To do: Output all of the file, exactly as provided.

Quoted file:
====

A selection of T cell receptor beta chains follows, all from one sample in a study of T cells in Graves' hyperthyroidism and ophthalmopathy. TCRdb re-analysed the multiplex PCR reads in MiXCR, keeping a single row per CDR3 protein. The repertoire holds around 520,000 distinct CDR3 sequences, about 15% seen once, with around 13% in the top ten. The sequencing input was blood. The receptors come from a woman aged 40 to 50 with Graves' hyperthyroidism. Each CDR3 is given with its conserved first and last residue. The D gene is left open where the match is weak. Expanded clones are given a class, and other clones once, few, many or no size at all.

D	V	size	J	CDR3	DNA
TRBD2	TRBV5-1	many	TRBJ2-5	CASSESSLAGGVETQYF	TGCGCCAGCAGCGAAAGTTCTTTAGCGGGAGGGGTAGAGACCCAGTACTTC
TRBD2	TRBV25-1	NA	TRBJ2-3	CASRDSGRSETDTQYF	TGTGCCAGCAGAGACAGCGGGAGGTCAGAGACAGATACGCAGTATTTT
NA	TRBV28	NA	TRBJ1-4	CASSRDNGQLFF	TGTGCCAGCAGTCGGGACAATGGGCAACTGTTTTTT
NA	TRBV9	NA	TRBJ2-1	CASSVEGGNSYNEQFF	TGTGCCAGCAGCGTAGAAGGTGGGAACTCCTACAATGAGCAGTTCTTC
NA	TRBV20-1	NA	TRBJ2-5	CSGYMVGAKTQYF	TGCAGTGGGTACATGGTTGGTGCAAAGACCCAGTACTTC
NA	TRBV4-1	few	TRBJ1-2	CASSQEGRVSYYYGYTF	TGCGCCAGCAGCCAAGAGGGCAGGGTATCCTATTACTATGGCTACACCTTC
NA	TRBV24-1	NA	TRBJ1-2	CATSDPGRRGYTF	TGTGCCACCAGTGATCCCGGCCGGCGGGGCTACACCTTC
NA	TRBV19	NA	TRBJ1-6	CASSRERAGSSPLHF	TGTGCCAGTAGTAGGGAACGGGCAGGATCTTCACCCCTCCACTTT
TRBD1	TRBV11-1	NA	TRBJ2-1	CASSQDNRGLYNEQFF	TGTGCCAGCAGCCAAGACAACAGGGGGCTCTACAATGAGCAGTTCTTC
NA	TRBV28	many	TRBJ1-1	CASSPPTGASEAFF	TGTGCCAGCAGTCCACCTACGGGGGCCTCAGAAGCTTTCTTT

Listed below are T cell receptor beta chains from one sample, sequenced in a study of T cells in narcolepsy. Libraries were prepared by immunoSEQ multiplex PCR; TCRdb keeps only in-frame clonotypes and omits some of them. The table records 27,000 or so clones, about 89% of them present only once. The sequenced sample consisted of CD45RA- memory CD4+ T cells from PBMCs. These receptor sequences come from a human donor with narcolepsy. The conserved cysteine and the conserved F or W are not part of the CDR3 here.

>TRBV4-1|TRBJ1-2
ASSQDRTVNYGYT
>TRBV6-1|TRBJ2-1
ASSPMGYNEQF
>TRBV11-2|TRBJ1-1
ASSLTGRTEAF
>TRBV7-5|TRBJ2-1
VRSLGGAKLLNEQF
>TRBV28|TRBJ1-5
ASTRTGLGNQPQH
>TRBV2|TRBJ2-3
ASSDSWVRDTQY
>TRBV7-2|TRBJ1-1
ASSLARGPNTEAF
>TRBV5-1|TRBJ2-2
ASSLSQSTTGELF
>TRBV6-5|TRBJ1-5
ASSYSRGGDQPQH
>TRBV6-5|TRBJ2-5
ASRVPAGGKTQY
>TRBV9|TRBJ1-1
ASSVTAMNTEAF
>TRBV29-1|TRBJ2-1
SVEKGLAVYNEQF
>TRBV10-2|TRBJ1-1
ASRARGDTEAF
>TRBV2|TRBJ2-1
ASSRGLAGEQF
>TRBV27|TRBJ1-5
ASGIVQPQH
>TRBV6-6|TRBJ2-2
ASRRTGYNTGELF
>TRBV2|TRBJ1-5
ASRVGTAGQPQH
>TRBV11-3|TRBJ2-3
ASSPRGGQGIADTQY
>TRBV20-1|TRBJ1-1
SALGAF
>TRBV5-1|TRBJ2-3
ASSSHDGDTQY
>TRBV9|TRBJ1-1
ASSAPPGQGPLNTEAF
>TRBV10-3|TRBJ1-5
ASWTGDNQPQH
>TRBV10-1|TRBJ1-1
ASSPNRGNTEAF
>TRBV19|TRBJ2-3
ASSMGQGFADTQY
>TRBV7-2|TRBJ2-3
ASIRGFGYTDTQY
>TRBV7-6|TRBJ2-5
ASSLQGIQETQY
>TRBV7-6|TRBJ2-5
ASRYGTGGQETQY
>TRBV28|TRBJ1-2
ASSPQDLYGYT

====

A selection of T cell receptor beta chains follows, all from one sample in a study of T cells in Graves' hyperthyroidism and ophthalmopathy. TCRdb re-analysed the multiplex PCR reads in MiXCR, keeping a single row per CDR3 protein. The repertoire holds around 520,000 distinct CDR3 sequences, about 15% seen once, with around 13% in the top ten. The sequencing input was blood. The receptors come from a woman aged 40 to 50 with Graves' hyperthyroidism. Each CDR3 is given with its conserved first and last residue. The D gene is left open where the match is weak. Expanded clones are given a class, and other clones once, few, many or no size at all.

D	V	size	J	CDR3	DNA
TRBD2	TRBV5-1	many	TRBJ2-5	CASSESSLAGGVETQYF	TGCGCCAGCAGCGAAAGTTCTTTAGCGGGAGGGGTAGAGACCCAGTACTTC
TRBD2	TRBV25-1	NA	TRBJ2-3	CASRDSGRSETDTQYF	TGTGCCAGCAGAGACAGCGGGAGGTCAGAGACAGATACGCAGTATTTT
NA	TRBV28	NA	TRBJ1-4	CASSRDNGQLFF	TGTGCCAGCAGTCGGGACAATGGGCAACTGTTTTTT
NA	TRBV9	NA	TRBJ2-1	CASSVEGGNSYNEQFF	TGTGCCAGCAGCGTAGAAGGTGGGAACTCCTACAATGAGCAGTTCTTC
NA	TRBV20-1	NA	TRBJ2-5	CSGYMVGAKTQYF	TGCAGTGGGTACATGGTTGGTGCAAAGACCCAGTACTTC
NA	TRBV4-1	few	TRBJ1-2	CASSQEGRVSYYYGYTF	TGCGCCAGCAGCCAAGAGGGCAGGGTATCCTATTACTATGGCTACACCTTC
NA	TRBV24-1	NA	TRBJ1-2	CATSDPGRRGYTF	TGTGCCACCAGTGATCCCGGCCGGCGGGGCTACACCTTC
NA	TRBV19	NA	TRBJ1-6	CASSRERAGSSPLHF	TGTGCCAGTAGTAGGGAACGGGCAGGATCTTCACCCCTCCACTTT
TRBD1	TRBV11-1	NA	TRBJ2-1	CASSQDNRGLYNEQFF	TGTGCCAGCAGCCAAGACAACAGGGGGCTCTACAATGAGCAGTTCTTC
NA	TRBV28	many	TRBJ1-1	CASSPPTGASEAFF	TGTGCCAGCAGTCCACCTACGGGGGCCTCAGAAGCTTTCTTT

Listed below are T cell receptor beta chains from one sample, sequenced in a study of T cells in narcolepsy. Libraries were prepared by immunoSEQ multiplex PCR; TCRdb keeps only in-frame clonotypes and omits some of them. The table records 27,000 or so clones, about 89% of them present only once. The sequenced sample consisted of CD45RA- memory CD4+ T cells from PBMCs. These receptor sequences come from a human donor with narcolepsy. The conserved cysteine and the conserved F or W are not part of the CDR3 here.

>TRBV4-1|TRBJ1-2
ASSQDRTVNYGYT
>TRBV6-1|TRBJ2-1
ASSPMGYNEQF
>TRBV11-2|TRBJ1-1
ASSLTGRTEAF
>TRBV7-5|TRBJ2-1
VRSLGGAKLLNEQF
>TRBV28|TRBJ1-5
ASTRTGLGNQPQH
>TRBV2|TRBJ2-3
ASSDSWVRDTQY
>TRBV7-2|TRBJ1-1
ASSLARGPNTEAF
>TRBV5-1|TRBJ2-2
ASSLSQSTTGELF
>TRBV6-5|TRBJ1-5
ASSYSRGGDQPQH
>TRBV6-5|TRBJ2-5
ASRVPAGGKTQY
>TRBV9|TRBJ1-1
ASSVTAMNTEAF
>TRBV29-1|TRBJ2-1
SVEKGLAVYNEQF
>TRBV10-2|TRBJ1-1
ASRARGDTEAF
>TRBV2|TRBJ2-1
ASSRGLAGEQF
>TRBV27|TRBJ1-5
ASGIVQPQH
>TRBV6-6|TRBJ2-2
ASRRTGYNTGELF
>TRBV2|TRBJ1-5
ASRVGTAGQPQH
>TRBV11-3|TRBJ2-3
ASSPRGGQGIADTQY
>TRBV20-1|TRBJ1-1
SALGAF
>TRBV5-1|TRBJ2-3
ASSSHDGDTQY
>TRBV9|TRBJ1-1
ASSAPPGQGPLNTEAF
>TRBV10-3|TRBJ1-5
ASWTGDNQPQH
>TRBV10-1|TRBJ1-1
ASSPNRGNTEAF
>TRBV19|TRBJ2-3
ASSMGQGFADTQY
>TRBV7-2|TRBJ2-3
ASIRGFGYTDTQY
>TRBV7-6|TRBJ2-5
ASSLQGIQETQY
>TRBV7-6|TRBJ2-5
ASRYGTGGQETQY
>TRBV28|TRBJ1-2
ASSPQDLYGYT